Amendment 243

Part of Levelling-up and Regeneration Bill - Committee (10th Day) – in the House of Lords at 4:00 pm on 20 April 2023.

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Photo of Lord Shipley Lord Shipley Liberal Democrat 4:00, 20 April 2023

My Lords, I agree strongly with what the noble Lord, Lord Carrington of Fulham, just said about Amendments 312G and 312H, as well as with what the noble Baroness, Lady Andrews, said about them. This is a particularly serious matter and I hope that the Government will pay due attention. A range of issues has been raised in this group, the comments made by the noble Lord, Lord Carrington, on timelines might be a possible way forward for discussion and prove productive.

I have had concerns for some time about permitted development rights, feeling that in some cases they are simply too loose. My previous concerns have related, for example, to conversions of offices to residential flats for sale, which often reduces the total number of places where people can go to work and increases the distances to where their place of work may then have to be. Very often, permitted development rights are used for short-term development reasons but where those reasons may not be in the long-term interests of a local area, and we need to remember that long term.

I have put my name to Amendments 312G and 312H alongside those of the noble Baroness, Lady Andrews, and the noble Lord, Lord Carrington of Fulham, because there is another aspect of permitted development rights that I believe needs reform in the interests of maintaining our heritage. According to the Royal Institute of British Architects, approximately 50,000 buildings are demolished each year. Many of them may well be unfit or unsuitable for the modern age, and demolition is understandable in those cases where they are going to be replaced with something better.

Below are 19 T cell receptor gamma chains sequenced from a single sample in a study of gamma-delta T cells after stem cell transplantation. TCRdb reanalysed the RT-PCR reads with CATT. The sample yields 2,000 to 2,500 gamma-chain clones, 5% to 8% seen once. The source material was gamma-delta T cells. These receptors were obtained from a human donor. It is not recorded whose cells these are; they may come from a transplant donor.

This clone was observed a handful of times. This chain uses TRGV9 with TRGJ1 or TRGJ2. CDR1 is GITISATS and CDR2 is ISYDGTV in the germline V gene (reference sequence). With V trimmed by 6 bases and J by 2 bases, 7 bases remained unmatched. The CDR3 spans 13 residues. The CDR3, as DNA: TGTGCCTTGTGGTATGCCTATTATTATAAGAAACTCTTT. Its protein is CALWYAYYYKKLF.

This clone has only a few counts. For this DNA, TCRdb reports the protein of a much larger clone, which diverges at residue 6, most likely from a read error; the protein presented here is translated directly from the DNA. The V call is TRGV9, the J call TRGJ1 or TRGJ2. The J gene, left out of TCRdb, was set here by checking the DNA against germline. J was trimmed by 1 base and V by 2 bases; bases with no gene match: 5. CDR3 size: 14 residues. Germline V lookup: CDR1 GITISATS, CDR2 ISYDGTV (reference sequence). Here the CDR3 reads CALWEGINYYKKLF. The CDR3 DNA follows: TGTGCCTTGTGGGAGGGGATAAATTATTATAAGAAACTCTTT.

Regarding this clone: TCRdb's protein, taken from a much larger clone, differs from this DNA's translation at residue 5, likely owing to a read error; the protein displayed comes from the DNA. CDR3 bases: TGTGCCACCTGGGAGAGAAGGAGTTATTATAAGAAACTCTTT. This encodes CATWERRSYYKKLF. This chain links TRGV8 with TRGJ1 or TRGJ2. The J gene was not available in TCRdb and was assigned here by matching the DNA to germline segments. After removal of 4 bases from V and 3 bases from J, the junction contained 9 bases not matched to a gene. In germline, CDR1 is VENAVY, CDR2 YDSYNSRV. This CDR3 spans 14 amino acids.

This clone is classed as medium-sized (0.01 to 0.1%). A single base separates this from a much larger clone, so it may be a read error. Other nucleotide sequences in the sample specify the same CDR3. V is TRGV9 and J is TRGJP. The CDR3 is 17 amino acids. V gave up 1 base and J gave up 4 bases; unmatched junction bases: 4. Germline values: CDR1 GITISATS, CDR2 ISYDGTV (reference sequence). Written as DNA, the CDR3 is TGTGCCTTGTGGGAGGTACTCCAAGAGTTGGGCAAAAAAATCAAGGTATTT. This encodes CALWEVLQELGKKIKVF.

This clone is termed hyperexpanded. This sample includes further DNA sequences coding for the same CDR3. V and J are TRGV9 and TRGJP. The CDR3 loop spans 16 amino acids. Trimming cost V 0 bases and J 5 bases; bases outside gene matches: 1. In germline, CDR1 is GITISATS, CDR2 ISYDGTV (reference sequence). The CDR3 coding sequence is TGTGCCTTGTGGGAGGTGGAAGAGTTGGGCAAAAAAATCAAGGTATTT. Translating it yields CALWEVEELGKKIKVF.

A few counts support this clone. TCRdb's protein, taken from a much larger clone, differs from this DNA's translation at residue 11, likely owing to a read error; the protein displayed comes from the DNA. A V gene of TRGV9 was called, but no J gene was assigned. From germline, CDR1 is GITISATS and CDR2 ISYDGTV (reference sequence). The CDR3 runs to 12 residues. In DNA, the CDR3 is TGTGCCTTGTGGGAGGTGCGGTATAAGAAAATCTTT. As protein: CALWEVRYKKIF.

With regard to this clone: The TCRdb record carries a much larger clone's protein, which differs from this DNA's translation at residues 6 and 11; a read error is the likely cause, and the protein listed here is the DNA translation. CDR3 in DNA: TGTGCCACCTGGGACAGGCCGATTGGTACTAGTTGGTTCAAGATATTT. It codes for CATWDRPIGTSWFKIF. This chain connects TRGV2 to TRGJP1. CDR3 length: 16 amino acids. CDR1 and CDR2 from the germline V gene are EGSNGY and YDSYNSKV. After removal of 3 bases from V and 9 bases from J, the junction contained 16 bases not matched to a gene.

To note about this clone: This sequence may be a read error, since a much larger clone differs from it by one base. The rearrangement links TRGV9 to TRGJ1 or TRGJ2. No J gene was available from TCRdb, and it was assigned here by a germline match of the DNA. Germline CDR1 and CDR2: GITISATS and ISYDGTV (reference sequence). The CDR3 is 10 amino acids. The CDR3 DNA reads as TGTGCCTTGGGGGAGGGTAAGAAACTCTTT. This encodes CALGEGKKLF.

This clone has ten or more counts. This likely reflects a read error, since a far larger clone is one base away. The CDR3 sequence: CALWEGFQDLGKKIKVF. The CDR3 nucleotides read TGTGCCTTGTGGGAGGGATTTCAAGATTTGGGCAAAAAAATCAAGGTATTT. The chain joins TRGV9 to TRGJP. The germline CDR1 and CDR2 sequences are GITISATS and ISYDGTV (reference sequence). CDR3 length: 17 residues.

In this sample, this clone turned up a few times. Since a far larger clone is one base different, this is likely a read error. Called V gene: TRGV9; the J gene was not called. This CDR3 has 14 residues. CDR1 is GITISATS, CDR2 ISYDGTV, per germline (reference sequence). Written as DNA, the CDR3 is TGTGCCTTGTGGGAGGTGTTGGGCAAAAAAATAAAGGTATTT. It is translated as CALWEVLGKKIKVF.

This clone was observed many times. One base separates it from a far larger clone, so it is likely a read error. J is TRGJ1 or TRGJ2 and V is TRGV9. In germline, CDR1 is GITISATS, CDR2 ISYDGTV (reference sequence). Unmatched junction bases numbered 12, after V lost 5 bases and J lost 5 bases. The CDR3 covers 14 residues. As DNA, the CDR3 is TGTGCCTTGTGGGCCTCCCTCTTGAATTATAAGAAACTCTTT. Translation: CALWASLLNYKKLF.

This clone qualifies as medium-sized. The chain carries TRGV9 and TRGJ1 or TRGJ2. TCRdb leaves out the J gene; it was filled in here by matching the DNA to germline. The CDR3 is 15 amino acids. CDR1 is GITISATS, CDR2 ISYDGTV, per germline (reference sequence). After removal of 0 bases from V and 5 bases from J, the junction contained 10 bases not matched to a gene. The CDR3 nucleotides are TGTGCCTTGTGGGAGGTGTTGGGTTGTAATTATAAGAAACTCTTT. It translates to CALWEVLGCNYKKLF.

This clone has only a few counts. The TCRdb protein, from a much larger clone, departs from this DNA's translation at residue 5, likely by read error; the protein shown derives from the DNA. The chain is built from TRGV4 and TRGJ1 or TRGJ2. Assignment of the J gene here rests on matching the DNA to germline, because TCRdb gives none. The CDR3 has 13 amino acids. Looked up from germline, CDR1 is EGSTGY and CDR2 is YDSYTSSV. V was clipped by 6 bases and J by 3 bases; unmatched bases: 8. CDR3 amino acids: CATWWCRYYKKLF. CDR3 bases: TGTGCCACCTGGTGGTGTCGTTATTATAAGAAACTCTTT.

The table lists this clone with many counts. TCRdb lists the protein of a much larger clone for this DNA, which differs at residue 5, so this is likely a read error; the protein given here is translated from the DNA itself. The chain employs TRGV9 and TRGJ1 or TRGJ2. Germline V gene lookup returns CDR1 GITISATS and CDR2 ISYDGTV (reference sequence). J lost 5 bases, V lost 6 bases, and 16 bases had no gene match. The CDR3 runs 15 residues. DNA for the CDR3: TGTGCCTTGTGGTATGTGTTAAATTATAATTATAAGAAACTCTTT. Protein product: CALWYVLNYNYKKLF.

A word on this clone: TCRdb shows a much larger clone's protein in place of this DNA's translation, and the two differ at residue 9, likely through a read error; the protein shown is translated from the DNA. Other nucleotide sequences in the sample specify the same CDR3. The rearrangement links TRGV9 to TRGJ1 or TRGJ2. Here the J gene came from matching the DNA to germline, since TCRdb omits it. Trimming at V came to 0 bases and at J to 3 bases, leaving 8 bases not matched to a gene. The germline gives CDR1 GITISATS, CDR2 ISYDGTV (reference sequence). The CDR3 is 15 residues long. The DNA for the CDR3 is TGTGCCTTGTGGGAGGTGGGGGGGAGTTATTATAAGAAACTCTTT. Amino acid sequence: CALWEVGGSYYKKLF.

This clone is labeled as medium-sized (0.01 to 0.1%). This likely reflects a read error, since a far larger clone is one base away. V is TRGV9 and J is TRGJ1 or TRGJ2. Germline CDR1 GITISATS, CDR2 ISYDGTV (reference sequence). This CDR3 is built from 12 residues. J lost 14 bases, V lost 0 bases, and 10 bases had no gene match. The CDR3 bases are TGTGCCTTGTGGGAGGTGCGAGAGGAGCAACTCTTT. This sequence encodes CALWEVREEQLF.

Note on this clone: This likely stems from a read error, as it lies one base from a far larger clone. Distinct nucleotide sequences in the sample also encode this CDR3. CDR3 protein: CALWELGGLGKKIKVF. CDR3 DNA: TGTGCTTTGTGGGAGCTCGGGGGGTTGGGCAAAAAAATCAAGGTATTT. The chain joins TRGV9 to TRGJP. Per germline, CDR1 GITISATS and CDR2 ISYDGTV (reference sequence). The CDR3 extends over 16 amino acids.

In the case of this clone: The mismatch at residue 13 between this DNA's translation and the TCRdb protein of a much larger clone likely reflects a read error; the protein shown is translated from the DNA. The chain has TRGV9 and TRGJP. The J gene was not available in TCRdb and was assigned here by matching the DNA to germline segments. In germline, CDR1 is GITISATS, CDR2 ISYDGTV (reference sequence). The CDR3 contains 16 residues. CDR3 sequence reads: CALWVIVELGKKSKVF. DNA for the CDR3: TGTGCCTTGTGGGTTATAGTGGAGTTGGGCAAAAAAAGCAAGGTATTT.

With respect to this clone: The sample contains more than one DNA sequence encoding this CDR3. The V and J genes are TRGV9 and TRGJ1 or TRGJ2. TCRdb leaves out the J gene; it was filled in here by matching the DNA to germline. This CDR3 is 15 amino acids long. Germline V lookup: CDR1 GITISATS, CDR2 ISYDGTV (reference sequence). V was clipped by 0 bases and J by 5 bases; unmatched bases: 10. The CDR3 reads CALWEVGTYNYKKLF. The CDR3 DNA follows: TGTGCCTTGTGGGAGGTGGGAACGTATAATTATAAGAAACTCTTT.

However, that is not always the case, as we have heard from previous speakers. The Victorian Society has produced evidence that high-quality historic buildings are being demolished when they still have a useful purpose. Many buildings are not listed when they could be. I have concluded that there is a gap in our regulations, which should require that older buildings, at least, that are not listed, should have to undergo a further test. That test is, I suggest, the planning system, which could consider demolition as part of a redevelopment application. If there is no redevelopment application, there is no obvious reason to demolish the building, where it is safe. That could end up with an empty site for a long time, or a later application for a worse development than the building demolished.

These arguments relate to Amendment 312G, but Amendment 312H is also critical. It requires planning permission to demolish locally listed buildings. These lists exist for a reason, and demolition should not be treated lightly. Strangely, not all local councils have local lists anyway, which is another concern.

It should not be possible for buildings on a local list to be demolished without planning permission if they are outside a conservation area—rules currently apply if they are inside a conservation area. I ask the Minister: what is the point of a local list otherwise? Local lists need protection from poor, short-term decisions on demolition which are contrary to our long-term heritage interests. This is about buildings that matter to local people and future-proofing our heritage, and I very much hope the Minister will concur.